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Jewish Funeral Home in Rego Park Likely To Be Demolished, Alarms Preservationists

Parkside Memorial Chapels (Provided by Michael Perlman)

Jan. 28, 2021 By Michael Dorgan

A historic Jewish funeral home in Rego Park is likely to be demolished to make way for a housing complex.

The owners of Parkside Memorial Chapels, located at 98-60 Queens Blvd., plan to develop the site and build affordable housing dedicated for seniors, according to Council Member Karen Koslowitz.

“As a 58-year resident of Rego Park/Forest Hills, it would be with a very heavy heart to witness the demolition of Parkside Chapels,” Koslowitz said. “At the same time, the sadness would be tempered by the fact that the new structure would create desperately needed housing for seniors.”

The owners, listed as PMC Owners Corp., have yet to file plans to demolish the funeral home with the Department of Buildings. However, a filing was made on Nov. 9 for a partial demolition that involves tearing down the “decorative masonry walls” on the first two floors, as well as the removal of structural steel supports and canopies.

Parkside vacated the building in spring, according to Michael Perlman, who is chair of the Rego Park-Forest Hills Preservation Council. The company merged with Schwartz Brothers funeral home last year and it has moved its entire operation to 114-03 Queens Blvd.

The Queens Post contacted Parkside about the future of its Queens Boulevard building but has yet to receive a response.

Perlman said that the building is of “historical significance” and should be preserved.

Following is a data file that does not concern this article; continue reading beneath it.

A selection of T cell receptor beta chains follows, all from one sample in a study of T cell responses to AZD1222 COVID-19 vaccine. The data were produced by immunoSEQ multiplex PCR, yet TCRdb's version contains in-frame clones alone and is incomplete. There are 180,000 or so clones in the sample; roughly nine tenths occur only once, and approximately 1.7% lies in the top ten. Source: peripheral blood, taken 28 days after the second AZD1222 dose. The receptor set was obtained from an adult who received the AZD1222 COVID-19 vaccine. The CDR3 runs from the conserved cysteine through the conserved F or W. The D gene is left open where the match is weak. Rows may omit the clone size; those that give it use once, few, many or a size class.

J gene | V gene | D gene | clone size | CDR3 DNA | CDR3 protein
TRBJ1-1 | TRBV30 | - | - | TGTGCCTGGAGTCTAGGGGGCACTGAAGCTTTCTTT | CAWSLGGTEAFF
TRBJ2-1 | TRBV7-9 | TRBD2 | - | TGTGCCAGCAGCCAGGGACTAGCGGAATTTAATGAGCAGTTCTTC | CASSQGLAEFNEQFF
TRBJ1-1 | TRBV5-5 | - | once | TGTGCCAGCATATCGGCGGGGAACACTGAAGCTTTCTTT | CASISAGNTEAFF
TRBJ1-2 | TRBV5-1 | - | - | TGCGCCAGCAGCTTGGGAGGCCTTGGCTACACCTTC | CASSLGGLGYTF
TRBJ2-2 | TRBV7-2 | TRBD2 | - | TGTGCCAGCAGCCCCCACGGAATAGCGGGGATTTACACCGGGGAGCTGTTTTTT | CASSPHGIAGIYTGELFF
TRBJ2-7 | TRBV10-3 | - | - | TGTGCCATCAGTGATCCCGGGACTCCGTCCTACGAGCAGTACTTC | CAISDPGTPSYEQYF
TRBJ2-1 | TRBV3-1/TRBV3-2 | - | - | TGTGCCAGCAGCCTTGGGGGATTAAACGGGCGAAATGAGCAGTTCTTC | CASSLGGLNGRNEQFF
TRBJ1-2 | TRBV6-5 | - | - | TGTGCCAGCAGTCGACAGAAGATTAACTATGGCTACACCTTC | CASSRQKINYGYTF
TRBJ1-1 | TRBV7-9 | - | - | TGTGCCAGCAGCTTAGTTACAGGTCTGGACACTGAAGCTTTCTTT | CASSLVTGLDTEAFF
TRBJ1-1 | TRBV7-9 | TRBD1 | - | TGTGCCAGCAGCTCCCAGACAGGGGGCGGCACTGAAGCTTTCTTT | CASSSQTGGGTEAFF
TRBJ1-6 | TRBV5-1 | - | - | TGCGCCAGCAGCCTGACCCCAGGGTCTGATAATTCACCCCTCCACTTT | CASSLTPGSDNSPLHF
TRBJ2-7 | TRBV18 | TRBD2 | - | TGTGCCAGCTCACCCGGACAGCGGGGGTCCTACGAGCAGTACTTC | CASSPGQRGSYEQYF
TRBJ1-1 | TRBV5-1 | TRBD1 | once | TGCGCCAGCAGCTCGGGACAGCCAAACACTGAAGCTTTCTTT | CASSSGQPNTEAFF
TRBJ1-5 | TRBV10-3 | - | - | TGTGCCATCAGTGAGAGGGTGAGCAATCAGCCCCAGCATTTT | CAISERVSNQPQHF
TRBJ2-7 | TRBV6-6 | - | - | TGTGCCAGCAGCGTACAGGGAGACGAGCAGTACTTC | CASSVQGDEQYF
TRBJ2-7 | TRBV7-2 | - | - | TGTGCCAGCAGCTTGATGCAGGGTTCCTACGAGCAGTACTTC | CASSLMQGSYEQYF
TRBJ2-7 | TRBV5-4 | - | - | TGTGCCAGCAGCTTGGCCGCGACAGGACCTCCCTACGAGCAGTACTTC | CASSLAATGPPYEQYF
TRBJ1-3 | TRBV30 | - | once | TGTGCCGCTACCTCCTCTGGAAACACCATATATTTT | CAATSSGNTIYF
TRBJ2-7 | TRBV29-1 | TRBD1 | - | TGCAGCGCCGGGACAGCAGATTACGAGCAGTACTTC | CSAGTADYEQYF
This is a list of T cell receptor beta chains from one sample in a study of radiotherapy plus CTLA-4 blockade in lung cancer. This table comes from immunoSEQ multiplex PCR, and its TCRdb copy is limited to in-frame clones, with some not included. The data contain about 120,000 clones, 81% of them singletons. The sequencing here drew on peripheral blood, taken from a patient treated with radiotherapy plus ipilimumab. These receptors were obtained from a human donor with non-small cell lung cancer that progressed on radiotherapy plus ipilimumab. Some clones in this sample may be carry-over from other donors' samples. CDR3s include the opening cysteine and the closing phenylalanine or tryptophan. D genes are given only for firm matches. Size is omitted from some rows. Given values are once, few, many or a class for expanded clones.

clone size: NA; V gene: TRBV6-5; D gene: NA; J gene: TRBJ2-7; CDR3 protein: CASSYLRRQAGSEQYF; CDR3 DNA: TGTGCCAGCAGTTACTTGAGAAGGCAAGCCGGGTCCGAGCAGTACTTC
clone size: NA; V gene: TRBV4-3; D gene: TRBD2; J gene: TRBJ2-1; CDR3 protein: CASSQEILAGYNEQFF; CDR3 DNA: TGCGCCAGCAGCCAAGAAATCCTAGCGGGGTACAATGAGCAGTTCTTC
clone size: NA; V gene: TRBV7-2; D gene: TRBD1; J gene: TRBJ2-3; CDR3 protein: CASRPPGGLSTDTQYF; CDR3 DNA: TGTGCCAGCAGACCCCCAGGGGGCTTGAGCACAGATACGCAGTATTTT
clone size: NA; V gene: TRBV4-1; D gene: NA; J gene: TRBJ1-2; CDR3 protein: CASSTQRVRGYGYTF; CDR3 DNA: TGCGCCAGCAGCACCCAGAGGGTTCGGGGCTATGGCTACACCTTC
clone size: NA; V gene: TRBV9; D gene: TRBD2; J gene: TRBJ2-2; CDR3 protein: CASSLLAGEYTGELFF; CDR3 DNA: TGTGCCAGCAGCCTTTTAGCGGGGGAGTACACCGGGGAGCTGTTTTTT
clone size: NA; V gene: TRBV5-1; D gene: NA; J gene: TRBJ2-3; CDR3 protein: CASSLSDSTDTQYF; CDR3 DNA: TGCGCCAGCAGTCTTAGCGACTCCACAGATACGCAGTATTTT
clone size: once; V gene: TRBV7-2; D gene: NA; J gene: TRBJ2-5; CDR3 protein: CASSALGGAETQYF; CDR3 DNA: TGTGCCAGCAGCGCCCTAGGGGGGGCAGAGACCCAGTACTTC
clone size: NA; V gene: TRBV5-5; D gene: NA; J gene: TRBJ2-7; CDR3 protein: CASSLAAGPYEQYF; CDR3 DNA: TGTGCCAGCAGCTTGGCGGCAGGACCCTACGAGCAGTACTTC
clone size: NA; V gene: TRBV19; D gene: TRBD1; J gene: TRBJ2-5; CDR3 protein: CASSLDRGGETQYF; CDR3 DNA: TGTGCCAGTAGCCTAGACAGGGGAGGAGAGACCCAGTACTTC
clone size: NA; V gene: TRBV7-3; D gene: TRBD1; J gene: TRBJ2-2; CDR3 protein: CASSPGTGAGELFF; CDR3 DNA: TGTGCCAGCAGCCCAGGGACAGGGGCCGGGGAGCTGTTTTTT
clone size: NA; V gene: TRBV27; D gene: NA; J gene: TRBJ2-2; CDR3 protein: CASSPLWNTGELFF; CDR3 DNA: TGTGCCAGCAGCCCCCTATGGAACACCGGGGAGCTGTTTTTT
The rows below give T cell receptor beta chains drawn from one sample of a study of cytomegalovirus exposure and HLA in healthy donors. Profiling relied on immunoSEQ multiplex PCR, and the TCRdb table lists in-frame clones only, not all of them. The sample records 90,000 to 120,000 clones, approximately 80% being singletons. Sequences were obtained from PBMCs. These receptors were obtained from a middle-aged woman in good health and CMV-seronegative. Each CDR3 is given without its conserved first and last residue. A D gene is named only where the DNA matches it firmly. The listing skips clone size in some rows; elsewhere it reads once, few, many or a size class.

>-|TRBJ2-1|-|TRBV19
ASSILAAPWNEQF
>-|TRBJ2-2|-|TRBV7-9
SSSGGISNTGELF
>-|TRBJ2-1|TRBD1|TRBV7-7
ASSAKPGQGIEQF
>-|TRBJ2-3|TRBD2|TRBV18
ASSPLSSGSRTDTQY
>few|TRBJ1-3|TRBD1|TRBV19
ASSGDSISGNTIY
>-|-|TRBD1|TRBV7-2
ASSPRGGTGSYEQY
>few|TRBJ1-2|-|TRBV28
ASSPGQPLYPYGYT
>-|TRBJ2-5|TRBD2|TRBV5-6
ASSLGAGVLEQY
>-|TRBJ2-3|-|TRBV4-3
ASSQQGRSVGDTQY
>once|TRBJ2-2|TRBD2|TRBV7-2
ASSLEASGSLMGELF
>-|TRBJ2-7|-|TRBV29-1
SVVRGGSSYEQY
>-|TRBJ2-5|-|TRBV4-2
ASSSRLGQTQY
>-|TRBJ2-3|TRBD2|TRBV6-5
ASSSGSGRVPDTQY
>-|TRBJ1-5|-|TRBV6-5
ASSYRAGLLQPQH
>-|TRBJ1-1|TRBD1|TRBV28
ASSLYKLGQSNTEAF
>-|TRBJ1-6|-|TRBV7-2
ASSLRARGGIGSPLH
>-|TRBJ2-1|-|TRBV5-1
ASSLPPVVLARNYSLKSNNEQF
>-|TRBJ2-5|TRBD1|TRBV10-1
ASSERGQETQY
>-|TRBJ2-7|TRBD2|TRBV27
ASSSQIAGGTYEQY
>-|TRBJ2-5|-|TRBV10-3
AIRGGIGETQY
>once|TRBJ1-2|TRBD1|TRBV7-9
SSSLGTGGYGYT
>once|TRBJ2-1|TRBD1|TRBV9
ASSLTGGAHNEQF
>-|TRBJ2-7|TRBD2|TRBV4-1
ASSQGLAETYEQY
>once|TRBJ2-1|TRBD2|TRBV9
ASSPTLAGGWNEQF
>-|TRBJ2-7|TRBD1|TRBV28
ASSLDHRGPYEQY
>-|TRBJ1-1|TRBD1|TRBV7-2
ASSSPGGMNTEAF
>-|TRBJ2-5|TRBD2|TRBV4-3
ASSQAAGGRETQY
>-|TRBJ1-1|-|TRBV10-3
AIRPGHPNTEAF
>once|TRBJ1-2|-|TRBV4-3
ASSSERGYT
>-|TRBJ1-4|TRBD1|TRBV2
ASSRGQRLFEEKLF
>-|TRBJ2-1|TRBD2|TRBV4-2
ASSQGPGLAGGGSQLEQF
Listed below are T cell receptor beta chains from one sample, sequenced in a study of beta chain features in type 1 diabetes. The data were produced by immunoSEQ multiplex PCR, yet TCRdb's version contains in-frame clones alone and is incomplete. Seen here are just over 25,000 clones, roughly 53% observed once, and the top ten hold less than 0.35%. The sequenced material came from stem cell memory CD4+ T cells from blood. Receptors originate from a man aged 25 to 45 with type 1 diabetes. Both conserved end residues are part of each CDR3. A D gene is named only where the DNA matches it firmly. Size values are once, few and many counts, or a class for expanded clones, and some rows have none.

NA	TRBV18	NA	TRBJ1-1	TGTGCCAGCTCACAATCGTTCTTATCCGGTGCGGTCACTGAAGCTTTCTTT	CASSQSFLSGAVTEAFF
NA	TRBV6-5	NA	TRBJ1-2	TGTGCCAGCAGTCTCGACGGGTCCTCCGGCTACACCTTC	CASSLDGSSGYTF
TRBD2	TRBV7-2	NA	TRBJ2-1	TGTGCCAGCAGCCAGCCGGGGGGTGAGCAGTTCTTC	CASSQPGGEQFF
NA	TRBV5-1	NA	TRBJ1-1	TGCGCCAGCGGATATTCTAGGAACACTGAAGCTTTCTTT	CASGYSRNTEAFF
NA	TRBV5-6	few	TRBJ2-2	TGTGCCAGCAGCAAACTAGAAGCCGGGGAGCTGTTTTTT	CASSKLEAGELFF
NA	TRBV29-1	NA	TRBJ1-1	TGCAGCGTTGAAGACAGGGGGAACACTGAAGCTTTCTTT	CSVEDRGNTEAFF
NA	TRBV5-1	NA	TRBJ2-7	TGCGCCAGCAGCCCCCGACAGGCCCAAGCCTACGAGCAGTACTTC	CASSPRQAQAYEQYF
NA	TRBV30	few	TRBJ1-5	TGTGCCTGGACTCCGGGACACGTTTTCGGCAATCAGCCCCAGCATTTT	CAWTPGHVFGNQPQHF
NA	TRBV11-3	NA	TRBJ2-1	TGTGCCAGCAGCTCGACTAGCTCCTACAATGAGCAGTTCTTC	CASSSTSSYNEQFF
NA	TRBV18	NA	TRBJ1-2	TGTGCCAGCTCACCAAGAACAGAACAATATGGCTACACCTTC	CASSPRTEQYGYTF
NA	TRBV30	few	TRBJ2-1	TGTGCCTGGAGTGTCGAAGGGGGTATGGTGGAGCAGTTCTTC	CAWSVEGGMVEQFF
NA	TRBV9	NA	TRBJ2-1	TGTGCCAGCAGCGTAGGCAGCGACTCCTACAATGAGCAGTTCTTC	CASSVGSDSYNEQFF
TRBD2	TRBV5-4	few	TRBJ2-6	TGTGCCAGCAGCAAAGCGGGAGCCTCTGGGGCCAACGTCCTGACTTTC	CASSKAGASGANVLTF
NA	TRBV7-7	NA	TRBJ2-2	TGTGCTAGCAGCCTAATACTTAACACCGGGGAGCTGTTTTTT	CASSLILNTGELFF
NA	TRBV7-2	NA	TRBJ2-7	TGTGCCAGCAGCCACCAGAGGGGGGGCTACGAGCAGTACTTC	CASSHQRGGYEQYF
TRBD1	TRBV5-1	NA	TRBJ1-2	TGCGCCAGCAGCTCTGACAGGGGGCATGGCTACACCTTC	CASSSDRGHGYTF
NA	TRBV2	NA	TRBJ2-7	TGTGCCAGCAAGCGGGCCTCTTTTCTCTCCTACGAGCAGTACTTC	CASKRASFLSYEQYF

“This is a rare example of mid-century Modernism and is one of the most significant examples of architecture of its kind locally,” Perlman said.

Parkside Memorial Chapels was constructed in 1961 and is known for its exterior star-patterned walls –  shaped like the Star of David – which represent the sand of the Sinai Desert, according to Perlman.

There are also concrete screens between the walls with Star of David-shaped holes.

The exterior star-patterned walls (Provided by Michael Perlman)

The building features a bronze sculptural fountain of floating leaves near the entrance that spans nearly two stories. There is also a mature weeping beech tree at the front of the building that is considered the only one of its kind in the area, according to Perlman.

Perlman said the building is listed in the well-respected American Institute of Architects Guide To New York City.

“There is no reason why the building cannot be adaptively and creatively reused,” he said.

Koslowitz said that she aims to work with the developer to incorporate as much of the existing structure in the new development but noted she was pleased that the site would be used for affordable housing.

The councilwoman said that there is an affordable housing crisis that has been exacerbated by the pandemic.

“The fact that there is a moratorium on non-payment evictions has masked the severity and expansion of the crisis,” she said.

Koslowitz said that the site is zoned for large-scale development and the owners have the right to demolish the current structure.

However, restrictions can be placed on the property if the city’s Landmarks Preservation Commission designates the building a landmark.

“The Commission has taken no such action on Parkside,” Koslowitz said.

The bronze sculptural fountain at Parkside Memorial Chapels (L) and an entrance (R) (Provided by Michael Perlman)

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